football
News
Jerry Seinfeld Comedians in Cars Getting Coffee
peopleSitcom star urges men to be more supportive of women than ever
Life and Style
Living for the moment: Julianne Moore playing Alzheimer’s sufferer Alice
health
News
Jay Z
businessJay-Z's bid for Spotify rival could be blocked
Sport
Louis van Gaal is watching a different Manchester United and Wenger can still spring a surprise
News
The spider makes its break for freedom
VIDEO
Voices
A propaganda video shows Isis forces near Tikrit
voicesAdam Walker: The Koran has violent passages, but it also has others that explicitly tells us how to interpret them
Arts and Entertainment
books
News
people
Sport
Ashley Young celebrates the winner for Manchester United against Newcastle
footballNewcastle v United player ratings
Life and Style
love + sex
Latest stories from i100
Have you tried new the Independent Digital Edition apps?
Independent Dating
and  

By clicking 'Search' you
are agreeing to our
Terms of Use.

iJobs Job Widget
iJobs General

Recruitment Genius: Freelance AutoCAD Technician

Negotiable: Recruitment Genius: A Freelance AutoCAD Technician is required to ...

Recruitment Genius: Sales Order Processor

£17000 per annum: Recruitment Genius: This European market leader for security...

Recruitment Genius: Senior Graphic Designer

£30000 - £40000 per annum: Recruitment Genius: This is an exciting opportunity...

Recruitment Genius: Mechanical and Electrical Engineer

£35000 - £38000 per annum: Recruitment Genius: This leading provider of refrig...

Day In a Page

War with Isis: Iraq's government fights to win back Tikrit from militants - but then what?

Baghdad fights to win back Tikrit from Isis – but then what?

Patrick Cockburn reports from Kirkuk on a conflict which sectarianism has made intractable
Living with Alzheimer's: What is it really like to be diagnosed with early-onset dementia?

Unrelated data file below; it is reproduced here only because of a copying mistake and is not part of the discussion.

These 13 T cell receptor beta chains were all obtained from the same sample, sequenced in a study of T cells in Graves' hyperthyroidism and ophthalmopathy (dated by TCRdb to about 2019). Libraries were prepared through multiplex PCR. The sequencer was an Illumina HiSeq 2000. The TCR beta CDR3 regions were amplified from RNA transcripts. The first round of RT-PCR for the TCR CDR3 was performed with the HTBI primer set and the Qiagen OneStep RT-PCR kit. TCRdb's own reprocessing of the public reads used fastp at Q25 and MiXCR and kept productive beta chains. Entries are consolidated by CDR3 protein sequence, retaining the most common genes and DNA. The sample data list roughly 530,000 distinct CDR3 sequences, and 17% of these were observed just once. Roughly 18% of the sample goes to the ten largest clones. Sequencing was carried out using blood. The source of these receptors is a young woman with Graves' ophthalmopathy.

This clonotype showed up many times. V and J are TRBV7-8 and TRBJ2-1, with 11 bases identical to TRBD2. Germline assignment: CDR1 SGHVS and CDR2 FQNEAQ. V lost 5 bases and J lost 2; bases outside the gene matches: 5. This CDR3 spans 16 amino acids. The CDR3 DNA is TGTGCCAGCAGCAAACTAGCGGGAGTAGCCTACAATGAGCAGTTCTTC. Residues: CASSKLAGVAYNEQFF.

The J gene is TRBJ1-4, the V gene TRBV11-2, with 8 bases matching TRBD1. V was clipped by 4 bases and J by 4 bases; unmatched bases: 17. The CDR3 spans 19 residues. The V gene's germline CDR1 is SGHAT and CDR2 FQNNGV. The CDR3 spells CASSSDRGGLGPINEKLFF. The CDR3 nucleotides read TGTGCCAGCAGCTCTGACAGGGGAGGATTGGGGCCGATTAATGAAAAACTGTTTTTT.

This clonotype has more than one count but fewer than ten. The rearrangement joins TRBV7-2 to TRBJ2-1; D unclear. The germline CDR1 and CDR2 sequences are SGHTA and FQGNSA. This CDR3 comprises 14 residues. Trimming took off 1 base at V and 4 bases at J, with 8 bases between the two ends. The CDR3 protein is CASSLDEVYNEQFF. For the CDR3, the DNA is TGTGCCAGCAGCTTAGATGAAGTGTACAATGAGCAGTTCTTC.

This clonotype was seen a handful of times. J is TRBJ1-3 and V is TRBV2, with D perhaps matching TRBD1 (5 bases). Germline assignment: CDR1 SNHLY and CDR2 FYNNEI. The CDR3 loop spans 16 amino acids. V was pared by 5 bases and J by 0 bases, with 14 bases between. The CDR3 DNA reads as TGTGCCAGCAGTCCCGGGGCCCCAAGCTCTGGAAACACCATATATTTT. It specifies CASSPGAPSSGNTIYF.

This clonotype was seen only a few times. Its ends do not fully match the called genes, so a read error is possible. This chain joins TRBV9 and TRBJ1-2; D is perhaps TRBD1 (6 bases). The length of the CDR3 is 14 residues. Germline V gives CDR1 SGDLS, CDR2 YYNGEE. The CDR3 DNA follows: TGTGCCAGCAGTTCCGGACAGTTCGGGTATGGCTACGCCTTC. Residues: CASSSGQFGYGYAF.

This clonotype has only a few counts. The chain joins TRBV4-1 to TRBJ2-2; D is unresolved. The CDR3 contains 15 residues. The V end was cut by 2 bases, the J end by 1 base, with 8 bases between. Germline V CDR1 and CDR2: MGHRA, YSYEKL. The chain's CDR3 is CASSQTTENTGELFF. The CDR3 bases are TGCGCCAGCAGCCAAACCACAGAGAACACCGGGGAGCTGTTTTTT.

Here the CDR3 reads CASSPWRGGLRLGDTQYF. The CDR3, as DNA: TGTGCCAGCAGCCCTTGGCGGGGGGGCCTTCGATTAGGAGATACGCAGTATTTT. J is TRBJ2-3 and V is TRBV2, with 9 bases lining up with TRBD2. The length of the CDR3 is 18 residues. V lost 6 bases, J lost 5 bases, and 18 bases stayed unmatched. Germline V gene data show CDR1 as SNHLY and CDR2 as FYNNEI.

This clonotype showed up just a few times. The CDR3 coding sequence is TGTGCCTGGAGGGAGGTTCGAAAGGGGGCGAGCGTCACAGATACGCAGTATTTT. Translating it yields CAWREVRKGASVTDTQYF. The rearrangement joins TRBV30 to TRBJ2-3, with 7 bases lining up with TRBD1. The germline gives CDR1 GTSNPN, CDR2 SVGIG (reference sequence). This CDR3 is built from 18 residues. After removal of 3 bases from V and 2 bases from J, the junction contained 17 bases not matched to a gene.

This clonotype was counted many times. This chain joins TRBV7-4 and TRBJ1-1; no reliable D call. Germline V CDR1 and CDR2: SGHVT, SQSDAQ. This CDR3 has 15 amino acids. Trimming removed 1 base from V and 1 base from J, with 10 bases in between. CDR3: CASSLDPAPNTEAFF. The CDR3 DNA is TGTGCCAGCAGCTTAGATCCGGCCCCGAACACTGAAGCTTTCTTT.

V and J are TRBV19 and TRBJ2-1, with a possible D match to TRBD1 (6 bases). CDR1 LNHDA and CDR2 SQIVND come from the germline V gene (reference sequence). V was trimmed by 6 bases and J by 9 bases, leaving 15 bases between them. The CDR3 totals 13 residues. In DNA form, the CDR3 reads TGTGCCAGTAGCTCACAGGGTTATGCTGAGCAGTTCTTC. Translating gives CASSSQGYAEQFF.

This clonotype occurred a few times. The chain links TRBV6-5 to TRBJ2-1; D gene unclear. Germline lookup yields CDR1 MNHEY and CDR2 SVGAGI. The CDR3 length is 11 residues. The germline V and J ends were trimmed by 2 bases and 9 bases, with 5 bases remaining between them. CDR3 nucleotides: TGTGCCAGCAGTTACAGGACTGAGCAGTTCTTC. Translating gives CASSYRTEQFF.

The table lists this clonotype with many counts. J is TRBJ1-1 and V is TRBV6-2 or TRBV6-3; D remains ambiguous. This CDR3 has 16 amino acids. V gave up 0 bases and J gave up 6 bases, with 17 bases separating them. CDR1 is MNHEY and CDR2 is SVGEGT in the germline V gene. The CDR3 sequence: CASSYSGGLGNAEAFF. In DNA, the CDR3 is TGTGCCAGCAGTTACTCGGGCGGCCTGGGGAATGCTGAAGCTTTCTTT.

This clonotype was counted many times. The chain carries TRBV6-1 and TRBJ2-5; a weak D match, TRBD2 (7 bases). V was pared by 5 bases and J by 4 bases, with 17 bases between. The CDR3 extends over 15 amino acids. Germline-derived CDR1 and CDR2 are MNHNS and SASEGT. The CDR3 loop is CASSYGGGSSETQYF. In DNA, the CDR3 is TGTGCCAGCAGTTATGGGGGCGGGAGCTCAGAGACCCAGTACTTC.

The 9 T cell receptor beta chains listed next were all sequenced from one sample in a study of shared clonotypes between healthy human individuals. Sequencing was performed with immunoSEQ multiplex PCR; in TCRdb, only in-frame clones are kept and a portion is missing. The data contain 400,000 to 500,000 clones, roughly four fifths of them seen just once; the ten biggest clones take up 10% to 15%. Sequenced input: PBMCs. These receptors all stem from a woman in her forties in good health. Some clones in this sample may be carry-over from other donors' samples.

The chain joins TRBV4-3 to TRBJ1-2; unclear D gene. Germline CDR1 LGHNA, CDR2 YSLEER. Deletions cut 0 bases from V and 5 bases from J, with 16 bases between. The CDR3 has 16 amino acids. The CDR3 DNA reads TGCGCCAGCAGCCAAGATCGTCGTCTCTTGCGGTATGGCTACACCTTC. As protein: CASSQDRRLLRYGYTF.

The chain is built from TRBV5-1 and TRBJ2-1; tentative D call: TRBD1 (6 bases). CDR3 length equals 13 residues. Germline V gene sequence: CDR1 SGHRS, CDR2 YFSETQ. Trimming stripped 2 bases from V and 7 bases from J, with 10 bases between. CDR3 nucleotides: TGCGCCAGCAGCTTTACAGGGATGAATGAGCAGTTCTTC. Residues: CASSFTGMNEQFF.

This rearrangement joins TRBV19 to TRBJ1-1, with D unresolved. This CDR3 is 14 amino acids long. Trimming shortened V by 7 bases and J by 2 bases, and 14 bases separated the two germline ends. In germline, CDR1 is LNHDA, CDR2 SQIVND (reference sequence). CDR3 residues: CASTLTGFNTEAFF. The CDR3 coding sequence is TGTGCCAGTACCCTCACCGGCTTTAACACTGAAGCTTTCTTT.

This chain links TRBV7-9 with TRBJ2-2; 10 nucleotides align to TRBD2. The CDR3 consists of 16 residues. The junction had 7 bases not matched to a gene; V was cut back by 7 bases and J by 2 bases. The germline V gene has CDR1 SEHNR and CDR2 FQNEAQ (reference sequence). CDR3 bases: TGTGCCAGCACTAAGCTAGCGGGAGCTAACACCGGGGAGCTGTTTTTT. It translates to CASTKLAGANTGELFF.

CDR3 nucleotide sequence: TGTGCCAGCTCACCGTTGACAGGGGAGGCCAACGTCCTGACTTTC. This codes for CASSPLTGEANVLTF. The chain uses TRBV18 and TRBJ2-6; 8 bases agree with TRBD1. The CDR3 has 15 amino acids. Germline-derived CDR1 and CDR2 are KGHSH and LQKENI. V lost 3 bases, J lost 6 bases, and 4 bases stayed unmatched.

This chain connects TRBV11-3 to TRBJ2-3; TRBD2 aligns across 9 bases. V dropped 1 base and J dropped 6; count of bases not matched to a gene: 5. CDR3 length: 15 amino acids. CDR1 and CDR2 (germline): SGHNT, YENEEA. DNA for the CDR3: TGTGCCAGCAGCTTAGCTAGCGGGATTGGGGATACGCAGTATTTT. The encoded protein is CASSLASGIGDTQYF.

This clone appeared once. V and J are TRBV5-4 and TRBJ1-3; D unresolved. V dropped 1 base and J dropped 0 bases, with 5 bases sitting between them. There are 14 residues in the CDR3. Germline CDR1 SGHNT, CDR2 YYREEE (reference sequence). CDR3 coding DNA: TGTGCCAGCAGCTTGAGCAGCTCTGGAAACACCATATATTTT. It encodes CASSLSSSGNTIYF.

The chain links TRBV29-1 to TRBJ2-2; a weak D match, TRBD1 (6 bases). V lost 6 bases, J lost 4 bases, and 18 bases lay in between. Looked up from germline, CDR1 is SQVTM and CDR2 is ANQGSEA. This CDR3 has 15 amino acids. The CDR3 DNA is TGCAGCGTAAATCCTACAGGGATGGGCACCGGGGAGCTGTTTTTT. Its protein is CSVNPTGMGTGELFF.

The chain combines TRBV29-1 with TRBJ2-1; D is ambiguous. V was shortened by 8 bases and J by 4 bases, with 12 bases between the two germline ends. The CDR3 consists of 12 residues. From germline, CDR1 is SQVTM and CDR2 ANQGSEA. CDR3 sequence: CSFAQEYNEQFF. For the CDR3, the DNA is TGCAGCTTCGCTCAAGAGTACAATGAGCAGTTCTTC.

What is it like to live with Alzheimer's?

Depicting early-onset Alzheimer's, the film 'Still Alice' had a profound effect on Joy Watson, who lives with the illness. She tells Kate Hilpern how she's coped with the diagnosis
The Internet of Things: Meet the British salesman who gave real-world items a virtual life

Setting in motion the Internet of Things

British salesman Kevin Ashton gave real-world items a virtual life
Election 2015: Latest polling reveals Tories and Labour on course to win the same number of seats - with the SNP holding the balance of power

Election 2015: A dead heat between Mr Bean and Dick Dastardly!

Lord Ashcroft reveals latest polling – and which character voters associate with each leader
Audiences queue up for 'true stories told live' as cult competition The Moth goes global

Cult competition The Moth goes global

The non-profit 'slam storytelling' competition was founded in 1997 by the novelist George Dawes Green and has seen Malcolm Gladwell, Salman Rushdie and Molly Ringwald all take their turn at the mic
Pakistani women come out fighting: A hard-hitting play focuses on female Muslim boxers

Pakistani women come out fighting

Hard-hitting new play 'No Guts, No Heart, No Glory' focuses on female Muslim boxers
Leonora Carrington transcended her stolid background to become an avant garde star

Surreal deal: Leonora Carrington

The artist transcended her stolid background to become an avant garde star
LGBT History Month: Pupils discuss topics from Sappho to same-sex marriage

Education: LGBT History Month

Pupils have been discussing topics from Sappho to same-sex marriage
11 best gel eyeliners

Go bold this season: 11 best gel eyeliners

Use an ink pot eyeliner to go bold on the eyes with this season's feline flicked winged liner
Cricket World Cup 2015: Tournament runs riot to make the event more hit than miss...

Cricket World Cup runs riot to make the event more hit than miss...

The tournament has reached its halfway mark and scores of 300 and amazing catches abound. One thing never changes, though – everyone loves beating England
Katarina Johnson-Thompson: Heptathlete ready to jump at first major title

Katarina Johnson-Thompson: Ready to jump at first major title

After her 2014 was ruined by injury, 21-year-old Briton is leading pentathlete going into this week’s European Indoors. Now she intends to turn form into gold
Syrian conflict is the world's first 'climate change war', say scientists, but it won't be the last one

Climate change key in Syrian conflict

And it will trigger more war in future
How I outwitted the Gestapo

How I outwitted the Gestapo

My life as a Jew in wartime Berlin
The nation's favourite animal revealed

The nation's favourite animal revealed

Women like cuddly creatures whilst men like creepy-crawlies
Is this the way to get young people to vote?

Getting young people to vote

From #VOTESELFISH to Bite the Ballot